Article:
Over 12,300 young people from across the Commonwealth entered the Competition - congratulations to all! This year’s theme invited young people to reflect on the topic of ‘A Commonwealth for Peace’. Judges were impressed by the diverse entries and described the pieces as ‘creative’, ‘hopeful’ and ‘passionate’.
All participants receive a Certificate of Participation for entering the competition and those whose entries were given a Gold, Silver or Bronze Award will have this indicated on their certificate. Certificates can be downloaded as a PDF file from the online platform. Simply enter your reference number in the field labelled ‘Did you win an award in 2017?’ and the certificate will download automatically.
We kindly ask for your patience at times of high-traffic - if the website is unavailable please try again at a later time.
Note: If you entered offline, please include 6_ before your reference number. For example, if your reference number was AB11223333 you will need to enter 6_AB11223333 into the online platform to get your certificate.
Please do get in touch if you have any questions or incur any difficulties with the process.
Annika Turon-Semmens, Hiya Chowdhury, Ariadna Sullivan and Ry Galloway – Winners and Runners-up of The Queen’s Commonwealth Essay Competition 2017.
In recognition of their outstanding achievement, they visited London in November, took part in a week of educational and cultural events and were presented with their certificates by HRH The Duchess of Cornwall at an Awards Ceremony which took place at Buckingham Palace on 21st November.
Meet the winners below:
Senior Winner: Annika Turon-Semmens, Adelaide, Australia
Annika, wrote a vivid short story titled ‘Human Nature’ exploring the personal conflict of her character Willem Royle, who lives a trouble life in a world of peace. Annika entered the competition as a student of Pembroke Middle School, is grateful for the opportunity the school provided and honoured to be named the Senior Winner. She enjoys reading, painting, and watching old films, and dreams of travelling the world. Read Annika's entry.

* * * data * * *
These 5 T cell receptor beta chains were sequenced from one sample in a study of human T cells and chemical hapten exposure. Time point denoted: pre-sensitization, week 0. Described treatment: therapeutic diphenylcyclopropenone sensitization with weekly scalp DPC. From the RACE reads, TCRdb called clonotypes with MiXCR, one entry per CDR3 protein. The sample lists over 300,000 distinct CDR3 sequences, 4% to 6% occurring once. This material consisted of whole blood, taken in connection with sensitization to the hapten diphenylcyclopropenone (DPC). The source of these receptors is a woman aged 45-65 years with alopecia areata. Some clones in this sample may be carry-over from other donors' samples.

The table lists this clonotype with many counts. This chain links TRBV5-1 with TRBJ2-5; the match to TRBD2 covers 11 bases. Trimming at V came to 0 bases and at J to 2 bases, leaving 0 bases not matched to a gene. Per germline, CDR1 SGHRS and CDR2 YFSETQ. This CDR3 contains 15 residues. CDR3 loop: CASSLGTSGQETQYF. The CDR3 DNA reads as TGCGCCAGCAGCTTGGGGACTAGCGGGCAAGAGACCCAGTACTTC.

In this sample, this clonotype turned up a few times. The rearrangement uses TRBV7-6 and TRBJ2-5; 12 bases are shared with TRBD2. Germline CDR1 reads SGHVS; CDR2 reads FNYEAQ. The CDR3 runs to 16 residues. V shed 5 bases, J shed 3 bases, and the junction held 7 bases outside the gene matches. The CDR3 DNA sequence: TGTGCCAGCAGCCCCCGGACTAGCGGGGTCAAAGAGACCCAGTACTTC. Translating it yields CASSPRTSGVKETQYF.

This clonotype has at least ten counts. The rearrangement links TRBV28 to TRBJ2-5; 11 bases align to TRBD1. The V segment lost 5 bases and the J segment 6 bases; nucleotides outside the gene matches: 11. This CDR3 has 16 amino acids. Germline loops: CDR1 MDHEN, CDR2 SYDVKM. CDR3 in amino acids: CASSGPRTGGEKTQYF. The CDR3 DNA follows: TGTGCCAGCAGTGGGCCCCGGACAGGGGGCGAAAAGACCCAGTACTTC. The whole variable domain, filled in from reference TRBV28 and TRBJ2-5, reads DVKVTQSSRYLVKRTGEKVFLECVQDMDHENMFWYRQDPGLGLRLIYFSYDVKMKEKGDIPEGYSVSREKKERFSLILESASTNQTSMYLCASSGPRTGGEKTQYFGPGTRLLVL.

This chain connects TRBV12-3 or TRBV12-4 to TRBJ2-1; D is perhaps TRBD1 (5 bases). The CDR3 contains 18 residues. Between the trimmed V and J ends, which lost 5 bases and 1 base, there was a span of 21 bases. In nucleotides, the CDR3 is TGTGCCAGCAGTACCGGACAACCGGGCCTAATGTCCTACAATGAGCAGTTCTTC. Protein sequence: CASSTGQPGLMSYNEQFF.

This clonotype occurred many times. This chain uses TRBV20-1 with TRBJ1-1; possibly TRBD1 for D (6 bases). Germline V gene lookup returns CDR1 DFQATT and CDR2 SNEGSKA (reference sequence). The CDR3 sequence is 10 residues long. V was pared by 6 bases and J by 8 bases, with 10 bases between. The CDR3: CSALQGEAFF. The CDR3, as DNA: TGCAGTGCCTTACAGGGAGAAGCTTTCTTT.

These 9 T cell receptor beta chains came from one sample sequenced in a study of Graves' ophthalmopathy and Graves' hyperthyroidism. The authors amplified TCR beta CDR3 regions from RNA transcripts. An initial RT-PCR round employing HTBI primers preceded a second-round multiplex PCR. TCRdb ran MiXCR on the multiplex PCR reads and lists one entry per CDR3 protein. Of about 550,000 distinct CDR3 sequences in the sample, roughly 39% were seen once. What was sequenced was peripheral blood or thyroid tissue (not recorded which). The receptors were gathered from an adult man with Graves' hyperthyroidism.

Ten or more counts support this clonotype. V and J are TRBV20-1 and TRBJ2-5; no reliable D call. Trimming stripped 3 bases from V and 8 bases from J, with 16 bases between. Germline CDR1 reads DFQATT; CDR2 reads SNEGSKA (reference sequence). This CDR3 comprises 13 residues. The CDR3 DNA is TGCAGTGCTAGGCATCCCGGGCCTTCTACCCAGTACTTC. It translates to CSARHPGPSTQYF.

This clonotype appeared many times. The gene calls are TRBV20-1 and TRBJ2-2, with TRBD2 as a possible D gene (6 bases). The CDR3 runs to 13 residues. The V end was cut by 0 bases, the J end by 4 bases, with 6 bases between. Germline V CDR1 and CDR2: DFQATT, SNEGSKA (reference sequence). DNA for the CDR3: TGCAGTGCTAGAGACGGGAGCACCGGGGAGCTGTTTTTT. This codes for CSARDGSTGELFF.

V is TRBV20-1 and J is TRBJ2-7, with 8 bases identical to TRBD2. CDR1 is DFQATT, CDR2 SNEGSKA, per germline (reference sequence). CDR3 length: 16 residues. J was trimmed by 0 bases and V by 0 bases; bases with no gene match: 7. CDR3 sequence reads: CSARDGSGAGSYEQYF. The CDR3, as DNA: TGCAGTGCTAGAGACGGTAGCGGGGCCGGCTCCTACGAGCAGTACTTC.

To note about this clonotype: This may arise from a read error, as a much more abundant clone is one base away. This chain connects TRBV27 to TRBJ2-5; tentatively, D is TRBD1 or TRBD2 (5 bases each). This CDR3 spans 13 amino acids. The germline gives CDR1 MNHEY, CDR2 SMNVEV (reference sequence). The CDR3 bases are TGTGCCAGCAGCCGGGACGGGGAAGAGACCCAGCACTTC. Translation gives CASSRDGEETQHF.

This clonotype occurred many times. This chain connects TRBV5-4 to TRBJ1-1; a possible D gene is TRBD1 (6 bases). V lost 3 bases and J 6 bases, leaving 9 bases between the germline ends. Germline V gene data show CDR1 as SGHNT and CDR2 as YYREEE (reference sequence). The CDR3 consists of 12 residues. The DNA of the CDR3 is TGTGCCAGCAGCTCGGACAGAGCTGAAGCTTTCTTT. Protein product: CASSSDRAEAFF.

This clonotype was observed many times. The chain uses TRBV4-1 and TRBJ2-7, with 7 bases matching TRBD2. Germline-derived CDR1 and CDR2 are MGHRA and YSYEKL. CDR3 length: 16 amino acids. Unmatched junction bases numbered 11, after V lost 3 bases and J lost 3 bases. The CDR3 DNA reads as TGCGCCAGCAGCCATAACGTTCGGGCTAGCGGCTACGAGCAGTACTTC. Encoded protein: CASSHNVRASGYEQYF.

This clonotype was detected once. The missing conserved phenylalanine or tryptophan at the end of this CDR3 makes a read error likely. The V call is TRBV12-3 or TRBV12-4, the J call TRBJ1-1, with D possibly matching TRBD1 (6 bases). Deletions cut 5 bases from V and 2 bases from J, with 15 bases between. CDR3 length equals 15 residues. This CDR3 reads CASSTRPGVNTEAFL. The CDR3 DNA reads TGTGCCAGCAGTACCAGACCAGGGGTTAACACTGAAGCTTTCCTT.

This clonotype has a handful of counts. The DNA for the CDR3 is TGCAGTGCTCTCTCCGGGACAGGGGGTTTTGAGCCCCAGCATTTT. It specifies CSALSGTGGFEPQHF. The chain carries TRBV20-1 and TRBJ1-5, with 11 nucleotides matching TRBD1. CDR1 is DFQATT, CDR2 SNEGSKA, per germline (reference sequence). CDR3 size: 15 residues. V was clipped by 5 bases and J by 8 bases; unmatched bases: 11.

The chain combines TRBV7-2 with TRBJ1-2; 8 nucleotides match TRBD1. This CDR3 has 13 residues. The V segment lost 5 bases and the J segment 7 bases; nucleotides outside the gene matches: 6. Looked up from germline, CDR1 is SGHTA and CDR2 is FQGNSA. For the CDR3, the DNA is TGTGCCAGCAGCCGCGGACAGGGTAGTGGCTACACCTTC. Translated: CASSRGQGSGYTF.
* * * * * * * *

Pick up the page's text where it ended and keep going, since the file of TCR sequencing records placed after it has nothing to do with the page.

Junior Winner: Ariadna Sullivan, British Colombia, Canada
Ariadna’s thoughtful poem, when read backwards, invites the reader to discover new meanings. Within this creative structure Ariadna presents a hopeful vision of a toolbox for peace. Ariadna is a student at Veritas Catholic School in Terrace, British Columbia, where she is a keen Maths and English student and dreams of attending Cambridge University. Ariadna spends her free time reading, writing, biking and taking care of her pets. She also enjoys playing the piano, the ukulele, and the clarinet. Read Ariadna's entry.
Senior Runner-up: Hiya Chowdhury, Uttar Pradesh, India
Hiya’s vibrant story ‘The Smallest of Things’ brings to life the human experience of partition. Hiya has sensitively captured local and family life which carries on while tensions simmer and peace hangs in the balance. Hiya is pleased to be able to contribute her voice on an issue which matters immensely to her. She lives in New Delhi, India, and is a student at Springdales School. Hiya enjoys reading, singing, listening to music, and spending time with her dog, Naina. Read Hiya's entry.
Junior Runner-up: Ry Galloway, London, United Kingdom
Ry’s short poem beautifully captures her peaceful place with vivid descriptions that bring to life a place of inner peace. Ry is a student at Alleyns Junior School in South London, and lives with her parents, her younger brother Ludo, and her two cats Tibby and Bambo. She enjoys drawing, acting, science experiments, and sports such as trampolining. Ry also loves fashion and collecting everything to do with pineapples. Read Ry's entry.
Disclaimer: The views of the above essays are not necessarily shared or endorsed by The Royal Commonwealth Society or Cambridge University Press.